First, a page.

To read Self-Criticism After the Defeat today is, in some ways, to be transported back to a vanished world of cafes in Beirut, Damascus, and Cairo, where Marxist intellectuals debated the finer points of revolutionary theory over strong cups of coffee, confident that the future belonged to them. It has not turned out that way. The prospects of socialist transformation in the Middle East—or of Israel`s neighbors becoming an Arab North Vietnam, providing weapons and shelter for Palestinian guerillas in the occupied territories—are even more distant now than they were in 1968. The only Arab army that has challenged Israel with any degree of effectiveness is the Lebanese Shi’a militant organization Hizballah. The soldiers in Hizballah are as skilled in the ways of flexible, nomadic warfare as the Vietnamese, but, with their implacable religious convictions and commitment to Iran`s Supreme Leader, they defy al-`Azm`s modernist belief that religion is a necessary obstacle to Arab success on the battlefield. (Al-`Azm, a secularist thinker who views religion primarily as a symptom of backwardness, could scarcely have imagined that the Arab world`s Giáp would be a Muslim cleric, Shaykh Hassan Nasrallah of Hizballah.) Nor has religion always impeded the creation of modern institutions. Egypt`s Muslim Brotherhood is a party of engineers, doctors, and engineers, the most effective provider of social and medical services in poor neighborhoods—and, as the recent elections have demonstrated, the most efficient vote-getter. In the non-Arab state of Turkey, an Islamist government has presided over 7.5 percent growth rates and pursued an ambitious foreign policy that has made Prime Minister Erdoğan a folk hero in the Arab world. Al-`Azm`s prescience did not extend to the Islamist wave: he mentions Islamists only in order to mock them. Like most secular nationalists, he viewed Arab politics as a struggle between left-wing radicals and “reactionary” oil-producing regimes. Today, however, the reactionary monarchies remain in place, thanks to petrodollars and Western sponsorship, while secular nationalism of all stripes—from the Ba’athist right to the Marxist left—has been in terminal decline since the defeat.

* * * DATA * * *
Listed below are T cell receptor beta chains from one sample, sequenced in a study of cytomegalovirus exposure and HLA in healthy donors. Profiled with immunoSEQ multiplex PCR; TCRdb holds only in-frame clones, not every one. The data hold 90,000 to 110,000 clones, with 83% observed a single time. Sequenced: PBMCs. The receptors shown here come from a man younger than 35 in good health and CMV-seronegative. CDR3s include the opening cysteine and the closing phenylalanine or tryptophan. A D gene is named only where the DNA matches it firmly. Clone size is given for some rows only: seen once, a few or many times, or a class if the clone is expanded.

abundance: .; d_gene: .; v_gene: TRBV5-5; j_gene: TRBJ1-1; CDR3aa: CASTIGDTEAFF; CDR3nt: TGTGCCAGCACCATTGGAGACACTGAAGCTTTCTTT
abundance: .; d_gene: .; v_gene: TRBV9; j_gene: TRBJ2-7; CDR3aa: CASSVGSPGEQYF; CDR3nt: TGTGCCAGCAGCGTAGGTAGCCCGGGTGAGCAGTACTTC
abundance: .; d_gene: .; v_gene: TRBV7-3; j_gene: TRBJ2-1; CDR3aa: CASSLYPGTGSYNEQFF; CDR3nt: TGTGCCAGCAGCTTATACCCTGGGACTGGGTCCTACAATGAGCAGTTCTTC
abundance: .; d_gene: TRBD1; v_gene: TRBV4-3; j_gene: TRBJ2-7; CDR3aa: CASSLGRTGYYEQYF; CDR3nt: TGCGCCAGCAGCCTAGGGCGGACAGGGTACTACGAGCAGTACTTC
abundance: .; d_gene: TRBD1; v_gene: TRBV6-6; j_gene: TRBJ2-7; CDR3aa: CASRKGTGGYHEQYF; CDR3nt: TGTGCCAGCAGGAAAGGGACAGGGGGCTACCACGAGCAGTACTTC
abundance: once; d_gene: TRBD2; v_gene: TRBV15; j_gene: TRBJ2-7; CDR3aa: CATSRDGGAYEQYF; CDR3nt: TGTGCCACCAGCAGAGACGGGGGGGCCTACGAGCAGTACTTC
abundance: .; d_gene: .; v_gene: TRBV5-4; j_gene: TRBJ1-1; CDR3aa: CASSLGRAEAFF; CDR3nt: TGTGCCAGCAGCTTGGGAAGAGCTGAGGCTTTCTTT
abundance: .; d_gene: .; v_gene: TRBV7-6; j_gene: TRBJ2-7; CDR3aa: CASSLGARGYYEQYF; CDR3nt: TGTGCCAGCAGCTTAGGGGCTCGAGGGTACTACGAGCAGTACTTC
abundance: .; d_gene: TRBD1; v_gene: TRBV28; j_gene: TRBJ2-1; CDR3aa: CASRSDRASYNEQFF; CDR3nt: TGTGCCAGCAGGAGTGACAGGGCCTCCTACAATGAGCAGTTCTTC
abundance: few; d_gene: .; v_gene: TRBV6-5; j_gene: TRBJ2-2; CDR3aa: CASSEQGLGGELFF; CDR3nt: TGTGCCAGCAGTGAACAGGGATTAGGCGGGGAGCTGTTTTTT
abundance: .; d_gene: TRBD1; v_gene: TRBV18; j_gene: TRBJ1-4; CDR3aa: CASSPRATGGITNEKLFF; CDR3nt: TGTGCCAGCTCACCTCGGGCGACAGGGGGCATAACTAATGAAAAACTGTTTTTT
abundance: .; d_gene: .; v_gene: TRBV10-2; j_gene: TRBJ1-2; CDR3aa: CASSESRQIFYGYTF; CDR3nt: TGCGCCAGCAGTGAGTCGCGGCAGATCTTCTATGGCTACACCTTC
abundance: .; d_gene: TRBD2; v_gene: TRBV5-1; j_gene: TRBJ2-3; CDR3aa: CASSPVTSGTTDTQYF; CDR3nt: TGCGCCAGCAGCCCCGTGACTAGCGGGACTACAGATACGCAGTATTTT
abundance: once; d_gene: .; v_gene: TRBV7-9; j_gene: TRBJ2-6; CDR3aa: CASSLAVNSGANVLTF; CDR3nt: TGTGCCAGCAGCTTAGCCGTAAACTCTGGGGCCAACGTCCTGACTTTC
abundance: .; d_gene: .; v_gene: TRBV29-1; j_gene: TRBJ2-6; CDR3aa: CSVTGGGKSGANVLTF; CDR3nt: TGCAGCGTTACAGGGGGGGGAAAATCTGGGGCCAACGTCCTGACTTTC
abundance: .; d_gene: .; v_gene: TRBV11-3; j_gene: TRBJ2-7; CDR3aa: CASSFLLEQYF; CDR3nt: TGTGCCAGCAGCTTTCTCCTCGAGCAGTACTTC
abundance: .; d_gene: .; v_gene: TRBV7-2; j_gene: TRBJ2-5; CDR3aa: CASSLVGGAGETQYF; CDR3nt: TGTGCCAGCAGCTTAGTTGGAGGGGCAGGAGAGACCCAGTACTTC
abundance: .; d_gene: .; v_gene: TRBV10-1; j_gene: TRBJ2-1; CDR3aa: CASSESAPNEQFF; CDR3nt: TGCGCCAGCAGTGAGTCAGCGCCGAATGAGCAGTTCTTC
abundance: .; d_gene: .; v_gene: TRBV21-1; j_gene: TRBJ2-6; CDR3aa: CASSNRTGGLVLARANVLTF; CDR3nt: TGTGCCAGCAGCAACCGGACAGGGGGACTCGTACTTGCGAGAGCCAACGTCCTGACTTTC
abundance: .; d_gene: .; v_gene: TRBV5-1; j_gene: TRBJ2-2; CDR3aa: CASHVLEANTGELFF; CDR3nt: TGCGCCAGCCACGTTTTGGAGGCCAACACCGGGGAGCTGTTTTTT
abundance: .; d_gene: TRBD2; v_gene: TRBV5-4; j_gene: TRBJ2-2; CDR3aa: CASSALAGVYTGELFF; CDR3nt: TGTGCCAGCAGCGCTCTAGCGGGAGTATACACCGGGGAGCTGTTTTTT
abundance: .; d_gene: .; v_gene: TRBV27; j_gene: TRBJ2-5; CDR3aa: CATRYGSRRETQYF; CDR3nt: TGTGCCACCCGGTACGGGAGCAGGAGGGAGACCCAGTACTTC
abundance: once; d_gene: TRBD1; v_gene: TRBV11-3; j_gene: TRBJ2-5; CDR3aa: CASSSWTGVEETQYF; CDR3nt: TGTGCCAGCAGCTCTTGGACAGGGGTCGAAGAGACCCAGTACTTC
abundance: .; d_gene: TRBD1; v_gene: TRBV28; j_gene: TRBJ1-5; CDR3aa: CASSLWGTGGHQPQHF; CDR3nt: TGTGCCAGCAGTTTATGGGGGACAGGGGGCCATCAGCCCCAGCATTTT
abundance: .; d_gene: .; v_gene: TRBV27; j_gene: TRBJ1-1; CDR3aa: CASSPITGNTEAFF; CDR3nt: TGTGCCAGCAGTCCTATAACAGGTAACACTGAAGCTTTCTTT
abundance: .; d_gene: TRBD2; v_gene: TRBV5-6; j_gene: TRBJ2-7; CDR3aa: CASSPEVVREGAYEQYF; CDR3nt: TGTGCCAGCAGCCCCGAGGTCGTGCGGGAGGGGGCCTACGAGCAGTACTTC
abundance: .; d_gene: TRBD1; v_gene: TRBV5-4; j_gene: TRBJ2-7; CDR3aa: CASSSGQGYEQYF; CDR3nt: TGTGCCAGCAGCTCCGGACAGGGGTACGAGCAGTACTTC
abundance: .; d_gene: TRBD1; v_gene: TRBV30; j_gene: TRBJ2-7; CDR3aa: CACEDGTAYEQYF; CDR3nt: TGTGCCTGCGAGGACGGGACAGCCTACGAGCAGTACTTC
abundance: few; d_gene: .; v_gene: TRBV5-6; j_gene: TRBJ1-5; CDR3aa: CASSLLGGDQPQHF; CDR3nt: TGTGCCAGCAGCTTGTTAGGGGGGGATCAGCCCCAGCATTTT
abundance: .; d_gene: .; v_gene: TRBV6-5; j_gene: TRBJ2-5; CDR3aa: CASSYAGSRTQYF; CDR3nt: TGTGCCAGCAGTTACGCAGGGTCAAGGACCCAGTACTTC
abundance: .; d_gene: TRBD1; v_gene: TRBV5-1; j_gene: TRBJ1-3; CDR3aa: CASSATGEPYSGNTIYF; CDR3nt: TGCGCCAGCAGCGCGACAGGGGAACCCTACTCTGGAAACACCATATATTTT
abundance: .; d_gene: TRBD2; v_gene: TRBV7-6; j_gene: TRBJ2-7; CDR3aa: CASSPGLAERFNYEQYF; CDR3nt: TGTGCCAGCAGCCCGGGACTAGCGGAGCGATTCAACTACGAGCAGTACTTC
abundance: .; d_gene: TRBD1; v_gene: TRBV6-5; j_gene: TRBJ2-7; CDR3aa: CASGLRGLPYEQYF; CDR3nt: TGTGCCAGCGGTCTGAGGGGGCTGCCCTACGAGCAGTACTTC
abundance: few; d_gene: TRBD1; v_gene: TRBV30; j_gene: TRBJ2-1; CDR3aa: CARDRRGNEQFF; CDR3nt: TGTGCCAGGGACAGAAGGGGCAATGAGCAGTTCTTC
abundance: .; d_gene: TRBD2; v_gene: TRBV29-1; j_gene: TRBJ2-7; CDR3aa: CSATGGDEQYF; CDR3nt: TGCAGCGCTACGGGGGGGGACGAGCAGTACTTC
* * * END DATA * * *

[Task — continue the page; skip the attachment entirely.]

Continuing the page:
Another striking lacuna in Self-Criticism After the Defeat is the word “democracy.” Al-`Azm`s top-down vision of politics remains wedded to the very authoritarian model he attacks: a Leninist vision in which self-appointed vanguards—and charismatic leaders—raise the consciousness, and direct the energies, of “the masses.” The Arab awakening, however, has been a break with this heritage, which Marxists like al-`Azm shared with their Ba’athist and Nasserist rivals. Today`s young revolutionaries have demonstrated a capacity for self-organization, collective action, and sacrifice which al-`Azm could not have fathomed, and they have done so without the help of political parties, much less vanguards. This leaderlessness was a beguiling feature of the revolutions, and, for a moment, a strategic asset: the struggle against the old regimes acquired a mass following partly because it was cast as a collective aim that transcended partisan political agendas. But once the regimes were overthrown, parties stepped in to exploit the post-revolutionary vacuum. In a development that has driven many secularists to despair, the most successful of these have been the Islamists. They arrived late to the party in the streets, but they were uniquely equipped to lead. Shrewdly styling themselves as conservative reformers, they are now coming to power in elections throughout the region. Their appeal lies in large part in their promise to rebuild Arab societies while remaining faithful to traditions that al-`Azm—like many secularists today—believed had outworn their use. Perhaps they have; but they cannot simply be wished away, or purged by revolutionary fiats, as al-`Azm might have wished. The Arab revolutions have been an exhilarating leap into the future. The post-revolutions will be a slow and difficult effort to reconcile revolutionary change and respect for tradition, with all the uncertainties—and potential reversals—that popular sovereignty and democracy entail.